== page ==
Insect repellents are generally available without a prescription, but they should be used sparingly on infants and young children. In fact, the most common insecticides include DEET (N, N-diethyl-m-toluamide), which is a chemical not recommended for use in children under two months of age. Do not apply DEET-containing repellents more than once a day on older children.

The concentrations of DEET vary significantly from product to product—ranging from less than 10 percent to over 30 percent—so read the label of any product you purchase. Some products have concentrations much higher than 30 percent, and the higher the concentration of DEET, the longer the duration of action. Its effectiveness peaks at a concentration of 30 percent, however, which is also the maximum concentration currently recommended for children. The safety of DEET does not appear to be related to its level of concentration; therefore, a prudent approach is to select the lowest effective concentration for the amount of time your child spends outdoors. You should avoid products that include DEET plus a sunscreen, because sunscreen needs to be applied frequently while DEET should be applied only once a day. If you apply DEET more frequently, it may be associated with toxicity. Also be sure to wash off the DEET with soap and water at the end of the day.

An alternative to DEET is a product called picaridin (KBR 3023). While it has had wider use in Europe, picaridin has more recently become available in the US. It is a generally pleasant-smelling product without the oil residue associated with DEET, and is available in concentrations of 5 to 10 percent.

Where We Stand: Insect Repellents

The American Academy of Pediatrics recommends that repellents used in children over six months of age have 30 percent DEET or 5 to 10 percent picaridin repellent, applied once before going outdoors. These repellents are effective in preventing bites by mosquitoes, ticks, fleas, chiggers, and biting flies, but have virtually no effect on stinging insects such as bees, hornets, and wasps. Contrary to popular belief, giving antihistamines continuously throughout the insect season does not appear to prevent reactions to bites.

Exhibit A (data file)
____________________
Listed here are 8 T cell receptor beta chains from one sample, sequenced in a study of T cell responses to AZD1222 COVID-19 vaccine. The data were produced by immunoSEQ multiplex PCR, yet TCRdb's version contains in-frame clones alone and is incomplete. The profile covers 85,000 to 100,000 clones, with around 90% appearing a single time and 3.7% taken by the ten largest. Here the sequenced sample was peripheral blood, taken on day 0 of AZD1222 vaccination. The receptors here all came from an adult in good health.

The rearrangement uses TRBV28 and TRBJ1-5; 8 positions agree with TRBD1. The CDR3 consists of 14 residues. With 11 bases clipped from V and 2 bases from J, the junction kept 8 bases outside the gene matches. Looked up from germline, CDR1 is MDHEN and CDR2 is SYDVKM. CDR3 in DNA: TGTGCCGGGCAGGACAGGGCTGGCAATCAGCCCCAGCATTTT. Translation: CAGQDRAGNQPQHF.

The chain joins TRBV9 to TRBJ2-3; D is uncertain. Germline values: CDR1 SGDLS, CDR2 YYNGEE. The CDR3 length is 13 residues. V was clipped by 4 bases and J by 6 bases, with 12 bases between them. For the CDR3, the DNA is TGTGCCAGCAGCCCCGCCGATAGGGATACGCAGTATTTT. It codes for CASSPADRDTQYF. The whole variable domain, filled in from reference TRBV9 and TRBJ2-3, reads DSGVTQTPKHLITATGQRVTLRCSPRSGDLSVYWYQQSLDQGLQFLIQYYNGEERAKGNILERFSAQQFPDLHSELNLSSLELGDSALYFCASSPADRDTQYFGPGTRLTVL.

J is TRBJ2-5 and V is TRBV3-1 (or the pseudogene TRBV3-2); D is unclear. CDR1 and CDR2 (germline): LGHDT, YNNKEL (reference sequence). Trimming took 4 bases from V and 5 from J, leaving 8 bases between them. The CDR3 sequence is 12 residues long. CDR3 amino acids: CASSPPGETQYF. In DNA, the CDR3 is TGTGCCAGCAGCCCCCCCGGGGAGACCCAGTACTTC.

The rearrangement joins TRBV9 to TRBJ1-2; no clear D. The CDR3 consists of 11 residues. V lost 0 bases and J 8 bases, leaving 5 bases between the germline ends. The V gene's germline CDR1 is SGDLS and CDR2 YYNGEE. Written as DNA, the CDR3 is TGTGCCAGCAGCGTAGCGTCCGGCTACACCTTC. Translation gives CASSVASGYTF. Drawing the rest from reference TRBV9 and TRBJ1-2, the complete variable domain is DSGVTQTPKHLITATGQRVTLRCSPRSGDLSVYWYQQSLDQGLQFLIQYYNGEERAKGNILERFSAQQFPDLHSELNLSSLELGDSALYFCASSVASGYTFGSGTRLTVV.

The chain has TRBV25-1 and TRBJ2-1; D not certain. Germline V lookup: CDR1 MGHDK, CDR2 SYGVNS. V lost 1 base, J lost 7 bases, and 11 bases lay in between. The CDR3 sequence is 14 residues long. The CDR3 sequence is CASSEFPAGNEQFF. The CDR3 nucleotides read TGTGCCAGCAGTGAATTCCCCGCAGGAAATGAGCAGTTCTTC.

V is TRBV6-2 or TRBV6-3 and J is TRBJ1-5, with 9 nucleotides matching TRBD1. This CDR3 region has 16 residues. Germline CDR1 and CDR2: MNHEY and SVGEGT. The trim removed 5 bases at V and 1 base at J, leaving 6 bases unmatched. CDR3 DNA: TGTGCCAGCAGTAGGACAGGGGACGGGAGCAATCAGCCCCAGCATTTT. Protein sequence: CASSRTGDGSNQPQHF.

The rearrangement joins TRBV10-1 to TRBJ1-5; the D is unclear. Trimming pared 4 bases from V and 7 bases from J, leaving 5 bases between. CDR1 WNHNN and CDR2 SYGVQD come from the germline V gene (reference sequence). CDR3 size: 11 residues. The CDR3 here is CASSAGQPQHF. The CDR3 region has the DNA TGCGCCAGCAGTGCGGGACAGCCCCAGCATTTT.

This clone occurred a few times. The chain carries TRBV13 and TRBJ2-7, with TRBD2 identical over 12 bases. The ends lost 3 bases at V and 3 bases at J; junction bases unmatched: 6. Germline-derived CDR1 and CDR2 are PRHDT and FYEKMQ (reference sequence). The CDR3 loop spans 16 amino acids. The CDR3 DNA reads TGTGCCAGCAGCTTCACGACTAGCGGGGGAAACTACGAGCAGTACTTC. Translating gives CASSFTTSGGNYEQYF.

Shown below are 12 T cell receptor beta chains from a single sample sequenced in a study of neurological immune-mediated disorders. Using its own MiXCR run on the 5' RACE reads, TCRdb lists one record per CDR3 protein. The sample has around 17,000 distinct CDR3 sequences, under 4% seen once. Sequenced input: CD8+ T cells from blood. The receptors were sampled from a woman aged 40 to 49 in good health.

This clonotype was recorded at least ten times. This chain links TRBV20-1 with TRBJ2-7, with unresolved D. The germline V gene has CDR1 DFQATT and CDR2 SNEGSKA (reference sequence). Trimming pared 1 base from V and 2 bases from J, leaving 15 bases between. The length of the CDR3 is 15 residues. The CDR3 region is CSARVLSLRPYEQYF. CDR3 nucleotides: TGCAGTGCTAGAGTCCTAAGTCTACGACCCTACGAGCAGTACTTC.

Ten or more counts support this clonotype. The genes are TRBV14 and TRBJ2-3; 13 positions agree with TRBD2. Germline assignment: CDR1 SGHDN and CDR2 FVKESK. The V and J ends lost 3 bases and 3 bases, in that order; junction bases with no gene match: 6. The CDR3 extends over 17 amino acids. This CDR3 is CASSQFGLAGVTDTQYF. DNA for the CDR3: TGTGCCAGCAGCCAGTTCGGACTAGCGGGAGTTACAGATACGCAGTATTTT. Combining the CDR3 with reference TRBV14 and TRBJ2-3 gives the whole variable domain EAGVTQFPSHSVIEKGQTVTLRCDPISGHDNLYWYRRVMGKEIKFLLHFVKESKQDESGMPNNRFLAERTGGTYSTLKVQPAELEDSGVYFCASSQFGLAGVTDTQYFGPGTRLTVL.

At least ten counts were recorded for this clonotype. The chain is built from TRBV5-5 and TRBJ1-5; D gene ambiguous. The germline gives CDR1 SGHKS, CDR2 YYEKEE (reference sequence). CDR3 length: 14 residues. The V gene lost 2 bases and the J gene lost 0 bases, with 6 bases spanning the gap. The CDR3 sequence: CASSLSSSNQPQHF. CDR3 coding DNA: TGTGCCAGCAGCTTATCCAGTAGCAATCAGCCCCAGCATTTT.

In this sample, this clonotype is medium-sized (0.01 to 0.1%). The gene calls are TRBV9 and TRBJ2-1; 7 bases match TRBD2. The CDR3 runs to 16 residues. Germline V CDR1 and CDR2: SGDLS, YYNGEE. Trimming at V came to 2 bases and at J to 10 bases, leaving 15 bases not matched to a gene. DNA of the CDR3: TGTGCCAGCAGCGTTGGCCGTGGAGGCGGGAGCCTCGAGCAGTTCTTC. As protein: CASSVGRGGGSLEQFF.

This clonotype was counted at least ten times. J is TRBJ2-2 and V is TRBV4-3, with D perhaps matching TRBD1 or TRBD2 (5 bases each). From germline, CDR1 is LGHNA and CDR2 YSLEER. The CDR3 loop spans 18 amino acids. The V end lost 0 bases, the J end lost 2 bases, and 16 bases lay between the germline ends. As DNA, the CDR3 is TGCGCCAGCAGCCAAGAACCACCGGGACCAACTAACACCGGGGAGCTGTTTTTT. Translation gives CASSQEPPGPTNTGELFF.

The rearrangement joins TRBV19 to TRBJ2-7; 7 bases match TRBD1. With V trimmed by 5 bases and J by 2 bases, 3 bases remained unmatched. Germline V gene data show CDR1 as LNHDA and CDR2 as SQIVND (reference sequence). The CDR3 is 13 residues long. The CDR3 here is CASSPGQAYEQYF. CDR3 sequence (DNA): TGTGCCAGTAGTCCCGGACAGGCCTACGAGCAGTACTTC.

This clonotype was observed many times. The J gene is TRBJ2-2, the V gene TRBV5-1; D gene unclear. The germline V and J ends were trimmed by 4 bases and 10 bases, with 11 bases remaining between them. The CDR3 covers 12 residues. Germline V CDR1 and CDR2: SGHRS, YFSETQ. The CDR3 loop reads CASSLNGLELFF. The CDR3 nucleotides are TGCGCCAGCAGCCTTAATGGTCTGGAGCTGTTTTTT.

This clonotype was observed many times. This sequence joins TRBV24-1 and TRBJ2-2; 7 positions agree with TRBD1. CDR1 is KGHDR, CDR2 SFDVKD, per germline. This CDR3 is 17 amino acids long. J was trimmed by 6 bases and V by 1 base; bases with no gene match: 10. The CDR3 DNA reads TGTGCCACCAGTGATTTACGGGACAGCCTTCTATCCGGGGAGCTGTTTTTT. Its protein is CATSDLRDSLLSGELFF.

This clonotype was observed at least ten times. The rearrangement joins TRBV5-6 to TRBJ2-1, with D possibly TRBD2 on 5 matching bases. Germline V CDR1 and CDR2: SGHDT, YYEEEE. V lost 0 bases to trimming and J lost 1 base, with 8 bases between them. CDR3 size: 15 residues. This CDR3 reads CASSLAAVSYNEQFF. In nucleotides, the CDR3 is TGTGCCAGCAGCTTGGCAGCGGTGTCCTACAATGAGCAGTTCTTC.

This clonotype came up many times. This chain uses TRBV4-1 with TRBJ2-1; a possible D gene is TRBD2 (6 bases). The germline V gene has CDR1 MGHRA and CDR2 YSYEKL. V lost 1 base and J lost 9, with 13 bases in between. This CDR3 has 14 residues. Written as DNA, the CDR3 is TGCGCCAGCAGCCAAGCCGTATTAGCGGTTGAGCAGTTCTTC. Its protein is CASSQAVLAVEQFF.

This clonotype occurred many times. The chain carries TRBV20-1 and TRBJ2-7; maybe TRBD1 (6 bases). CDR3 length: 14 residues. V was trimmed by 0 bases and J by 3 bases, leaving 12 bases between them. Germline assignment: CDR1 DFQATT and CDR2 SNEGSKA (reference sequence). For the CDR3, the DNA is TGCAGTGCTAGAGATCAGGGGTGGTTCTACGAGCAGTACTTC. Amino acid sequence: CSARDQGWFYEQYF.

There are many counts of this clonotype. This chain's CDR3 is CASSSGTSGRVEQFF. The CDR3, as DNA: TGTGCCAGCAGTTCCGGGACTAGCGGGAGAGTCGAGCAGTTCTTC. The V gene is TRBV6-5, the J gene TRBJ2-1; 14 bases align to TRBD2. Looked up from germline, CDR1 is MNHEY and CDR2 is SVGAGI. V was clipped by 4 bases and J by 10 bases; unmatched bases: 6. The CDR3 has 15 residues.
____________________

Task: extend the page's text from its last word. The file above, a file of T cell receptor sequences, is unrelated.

Insect Bites and Stings 

 

 

Insect/Environment

Characteristics of Bite or Sting

Special Notes

Mosquitoes

Water (pools, lakes, birdbaths)

Stinging sensation followed by small, red, itchy mound with tiny puncture mark at center.

Mosquitoes are attracted by bright colors and sweat.

Flies

Food, garbage, animal waste

Painful, itchy bumps; may turn into small blisters.

Bites often disappear in a day but may last longer. 

Fleas

Cracks in floor, rugs, pet fur

Multiple small bumps clustered together; often where clothes fit tightly (waist, buttocks). 

Fleas are most likely to be a problem in homes with pets.

Bedbugs

Cracks of walls, floors, crevices of furniture, bedding

Itchy red bumps occasionally topped by a blister; usually 2–3 in a row.

Bedbugs are most likely to bite at night and are less active in cold weather. 

Fire ants

Mounds in pastures, meadows, lawns, and parks in southern states

Immediate pain and burning; swelling up to 1⁄2 inch (1.2 cm); cloudy fluid in area of bite.  

Fire ants usually attack intruders.

Bees and wasps

Flowers, shrubs, picnic areas, beaches

Immediate pain and rapid swelling.

A few children have severe reactions, such as difficulty breathing and hives/swelling all over the body. 

Ticks

Wooded areas

May not be noticeable; hidden on hair or on skin.

Don’t remove ticks with matches, lighted cigarettes, or nail polish remover; grasp the tick firmly with tweezers near the head; gently pull the tick straight out.

 

 

Last Updated
5/11/2013
Source
Caring for Your Baby and Young Child: Birth to Age 5 (Copyright © 2009 American Academy of Pediatrics)
The information contained on this Web site should not be used as a substitute for the medical care and advice of your pediatrician. There may be variations in treatment that your pediatrician may recommend based on individual facts and circumstances.